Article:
Anti-inflammatory Effects of Ganoderma Lucidum Triterpenoid in Human Crohn’s Disease Associated with Down-Regulation of NF-κB Signaling

Daniel Rondelaud, Philippe Vignoles, and Gilles Dreyfuss* Laboratory of Parasitology, Faculty of Pharmacy, 2 Rue du Docteur Raymond Marcland, 87025 Limoges Cedex, France

Received 18 December 2019, Accepted 5 March 2020, Published online 18 March 2020

Abstract – Field investigations in 14 wild watercress beds located in the French region of Limousin, a known endemic area for distomatosis, were performed for three years to determine the distance that cercariae of Fasciola hepatica can reach in water before their encystment on the host plant. Each bed was located on the course of an open drainage furrow, while snails (Galba truncatula) lived upstream around the emergence of a source. Five plant species were collected in early April and examined to find metacercariae. Most cysts were noted on Nasturtium officinale (188 on 48.7 kg of dripped plants), followed by Helosciadium nodiflorum (125 on 33.4 kg). On the other plant species, there were few larvae. Most cercariae encysted on the plants growing in the most upstream part of each bed, usually on the first 50 cm in length. When water in the beds was fast running, the distribution of metacercariae was more limited and their number was fewer than those in the beds fed by a slow flow of water. Cercariae were able to swim or were carried away by the current up to a mean of 5 m in slow-flow waters before encysting; this distance was only 4 m in faster waters. Plants growing on the most upstream section of a watercress bed located in a drainage furrow are the most used by cercariae for their encystment, when snails live around the emergence of a source. The speed of the water current affected the number and distribution of metacercariae in the bed.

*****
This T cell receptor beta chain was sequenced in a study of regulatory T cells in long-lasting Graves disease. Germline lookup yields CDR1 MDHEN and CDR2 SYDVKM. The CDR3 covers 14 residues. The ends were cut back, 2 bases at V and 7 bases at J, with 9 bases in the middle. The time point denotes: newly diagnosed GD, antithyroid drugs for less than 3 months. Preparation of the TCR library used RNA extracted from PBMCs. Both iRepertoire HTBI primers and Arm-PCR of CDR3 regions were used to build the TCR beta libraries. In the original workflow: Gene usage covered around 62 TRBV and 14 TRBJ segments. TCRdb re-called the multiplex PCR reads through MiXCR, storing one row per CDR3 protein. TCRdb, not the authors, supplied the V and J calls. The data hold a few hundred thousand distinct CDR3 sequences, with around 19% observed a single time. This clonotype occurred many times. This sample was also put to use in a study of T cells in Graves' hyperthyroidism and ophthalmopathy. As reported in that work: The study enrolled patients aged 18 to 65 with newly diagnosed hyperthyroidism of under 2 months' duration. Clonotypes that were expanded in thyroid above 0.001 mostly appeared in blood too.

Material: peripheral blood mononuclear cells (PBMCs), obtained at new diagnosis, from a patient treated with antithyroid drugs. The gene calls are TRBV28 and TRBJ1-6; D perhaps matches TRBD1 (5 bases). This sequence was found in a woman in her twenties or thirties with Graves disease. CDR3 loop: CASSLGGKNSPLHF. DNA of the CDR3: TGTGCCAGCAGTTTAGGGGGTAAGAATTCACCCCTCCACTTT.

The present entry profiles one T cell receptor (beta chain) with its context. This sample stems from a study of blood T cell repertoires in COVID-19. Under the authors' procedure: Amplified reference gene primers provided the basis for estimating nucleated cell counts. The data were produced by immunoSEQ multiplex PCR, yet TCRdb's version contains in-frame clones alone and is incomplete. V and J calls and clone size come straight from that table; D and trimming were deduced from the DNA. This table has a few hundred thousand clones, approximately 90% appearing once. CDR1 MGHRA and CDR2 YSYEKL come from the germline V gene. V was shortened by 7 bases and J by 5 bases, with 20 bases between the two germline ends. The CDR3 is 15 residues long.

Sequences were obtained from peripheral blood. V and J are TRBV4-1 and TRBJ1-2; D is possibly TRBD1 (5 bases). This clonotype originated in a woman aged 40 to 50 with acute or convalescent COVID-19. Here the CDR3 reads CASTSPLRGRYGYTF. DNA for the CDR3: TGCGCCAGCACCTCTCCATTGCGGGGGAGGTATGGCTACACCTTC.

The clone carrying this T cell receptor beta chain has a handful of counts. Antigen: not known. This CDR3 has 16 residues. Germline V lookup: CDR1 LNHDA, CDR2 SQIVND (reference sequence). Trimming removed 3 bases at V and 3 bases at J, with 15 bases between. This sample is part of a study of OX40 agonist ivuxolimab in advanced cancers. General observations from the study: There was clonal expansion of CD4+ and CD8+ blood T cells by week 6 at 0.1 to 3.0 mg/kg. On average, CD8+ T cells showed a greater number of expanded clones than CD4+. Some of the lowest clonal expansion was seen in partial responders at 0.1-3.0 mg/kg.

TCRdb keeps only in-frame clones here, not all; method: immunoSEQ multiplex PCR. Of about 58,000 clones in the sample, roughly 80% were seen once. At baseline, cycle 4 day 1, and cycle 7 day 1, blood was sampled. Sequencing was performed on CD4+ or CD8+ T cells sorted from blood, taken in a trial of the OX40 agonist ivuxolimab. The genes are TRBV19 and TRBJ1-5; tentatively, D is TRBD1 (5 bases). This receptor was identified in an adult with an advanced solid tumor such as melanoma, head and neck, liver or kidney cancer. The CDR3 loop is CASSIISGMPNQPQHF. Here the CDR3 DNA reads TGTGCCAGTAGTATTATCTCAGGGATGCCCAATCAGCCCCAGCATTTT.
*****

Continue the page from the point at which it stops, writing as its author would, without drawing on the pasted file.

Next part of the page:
Key words: Fasciola hepatica, Limousin, Metacercaria, Nasturtium officinale, Watercress bed.